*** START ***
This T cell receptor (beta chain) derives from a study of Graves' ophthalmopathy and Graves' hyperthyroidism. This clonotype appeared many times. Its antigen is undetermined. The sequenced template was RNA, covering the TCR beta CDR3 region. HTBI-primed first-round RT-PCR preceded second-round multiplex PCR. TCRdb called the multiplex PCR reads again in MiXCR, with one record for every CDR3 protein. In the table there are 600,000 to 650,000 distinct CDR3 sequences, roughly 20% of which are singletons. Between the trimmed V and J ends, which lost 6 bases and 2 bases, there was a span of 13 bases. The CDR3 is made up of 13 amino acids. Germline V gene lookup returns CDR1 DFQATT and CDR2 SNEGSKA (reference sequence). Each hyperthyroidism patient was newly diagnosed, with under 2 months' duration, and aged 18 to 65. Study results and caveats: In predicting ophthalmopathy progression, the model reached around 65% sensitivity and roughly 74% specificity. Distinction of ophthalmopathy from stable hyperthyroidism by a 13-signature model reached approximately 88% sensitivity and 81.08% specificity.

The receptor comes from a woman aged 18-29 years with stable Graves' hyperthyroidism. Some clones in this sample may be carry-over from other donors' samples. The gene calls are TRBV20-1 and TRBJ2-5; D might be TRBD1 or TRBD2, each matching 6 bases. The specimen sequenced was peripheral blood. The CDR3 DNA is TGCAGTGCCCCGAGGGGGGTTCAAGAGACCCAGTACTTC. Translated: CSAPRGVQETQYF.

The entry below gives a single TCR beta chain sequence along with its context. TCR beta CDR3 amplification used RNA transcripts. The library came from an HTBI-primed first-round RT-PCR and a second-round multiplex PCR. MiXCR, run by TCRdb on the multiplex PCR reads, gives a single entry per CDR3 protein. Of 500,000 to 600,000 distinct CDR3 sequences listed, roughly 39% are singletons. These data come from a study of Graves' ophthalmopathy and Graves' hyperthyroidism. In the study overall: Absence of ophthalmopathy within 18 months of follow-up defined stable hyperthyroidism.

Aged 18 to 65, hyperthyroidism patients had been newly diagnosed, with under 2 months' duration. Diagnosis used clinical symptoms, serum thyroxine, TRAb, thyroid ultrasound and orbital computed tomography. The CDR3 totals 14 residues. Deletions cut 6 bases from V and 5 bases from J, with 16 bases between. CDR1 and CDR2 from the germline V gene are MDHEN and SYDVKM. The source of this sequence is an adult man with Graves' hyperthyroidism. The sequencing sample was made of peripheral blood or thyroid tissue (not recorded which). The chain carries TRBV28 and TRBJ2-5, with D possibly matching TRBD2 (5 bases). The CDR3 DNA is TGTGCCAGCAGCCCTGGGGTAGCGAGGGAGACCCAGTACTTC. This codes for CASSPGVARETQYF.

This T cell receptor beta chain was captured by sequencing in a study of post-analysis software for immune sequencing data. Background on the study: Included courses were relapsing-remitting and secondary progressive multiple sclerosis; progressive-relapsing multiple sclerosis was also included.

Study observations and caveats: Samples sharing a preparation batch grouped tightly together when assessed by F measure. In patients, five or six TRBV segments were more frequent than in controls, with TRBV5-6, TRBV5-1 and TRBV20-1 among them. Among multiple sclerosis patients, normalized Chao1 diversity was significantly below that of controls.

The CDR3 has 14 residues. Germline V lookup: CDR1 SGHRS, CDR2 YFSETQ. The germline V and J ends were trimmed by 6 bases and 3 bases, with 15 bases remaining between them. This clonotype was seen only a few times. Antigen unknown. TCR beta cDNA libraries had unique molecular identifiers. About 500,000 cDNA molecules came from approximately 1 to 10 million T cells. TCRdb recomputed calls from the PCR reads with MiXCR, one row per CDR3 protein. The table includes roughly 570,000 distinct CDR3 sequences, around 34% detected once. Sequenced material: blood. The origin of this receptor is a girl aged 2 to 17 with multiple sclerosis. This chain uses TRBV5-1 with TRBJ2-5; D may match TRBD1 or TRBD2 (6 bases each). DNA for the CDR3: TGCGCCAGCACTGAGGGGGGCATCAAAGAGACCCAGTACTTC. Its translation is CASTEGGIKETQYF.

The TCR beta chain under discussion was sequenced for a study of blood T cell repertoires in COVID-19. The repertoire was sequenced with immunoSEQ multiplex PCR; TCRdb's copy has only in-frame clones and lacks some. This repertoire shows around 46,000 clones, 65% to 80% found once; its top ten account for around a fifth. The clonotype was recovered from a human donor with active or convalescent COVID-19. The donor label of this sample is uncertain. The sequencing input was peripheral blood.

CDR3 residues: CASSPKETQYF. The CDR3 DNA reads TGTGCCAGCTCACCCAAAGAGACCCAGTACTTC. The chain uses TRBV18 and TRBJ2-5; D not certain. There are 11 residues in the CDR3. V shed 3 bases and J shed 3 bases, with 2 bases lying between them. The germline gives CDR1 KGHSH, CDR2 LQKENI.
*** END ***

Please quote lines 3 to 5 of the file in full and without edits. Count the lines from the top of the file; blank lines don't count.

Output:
The entry below gives a single TCR beta chain sequence along with its context. TCR beta CDR3 amplification used RNA transcripts. The library came from an HTBI-primed first-round RT-PCR and a second-round multiplex PCR. MiXCR, run by TCRdb on the multiplex PCR reads, gives a single entry per CDR3 protein. Of 500,000 to 600,000 distinct CDR3 sequences listed, roughly 39% are singletons. These data come from a study of Graves' ophthalmopathy and Graves' hyperthyroidism. In the study overall: Absence of ophthalmopathy within 18 months of follow-up defined stable hyperthyroidism.

Aged 18 to 65, hyperthyroidism patients had been newly diagnosed, with under 2 months' duration. Diagnosis used clinical symptoms, serum thyroxine, TRAb, thyroid ultrasound and orbital computed tomography. The CDR3 totals 14 residues. Deletions cut 6 bases from V and 5 bases from J, with 16 bases between. CDR1 and CDR2 from the germline V gene are MDHEN and SYDVKM. The source of this sequence is an adult man with Graves' hyperthyroidism. The sequencing sample was made of peripheral blood or thyroid tissue (not recorded which). The chain carries TRBV28 and TRBJ2-5, with D possibly matching TRBD2 (5 bases). The CDR3 DNA is TGTGCCAGCAGCCCTGGGGTAGCGAGGGAGACCCAGTACTTC. This codes for CASSPGVARETQYF.

This T cell receptor beta chain was captured by sequencing in a study of post-analysis software for immune sequencing data. Background on the study: Included courses were relapsing-remitting and secondary progressive multiple sclerosis; progressive-relapsing multiple sclerosis was also included.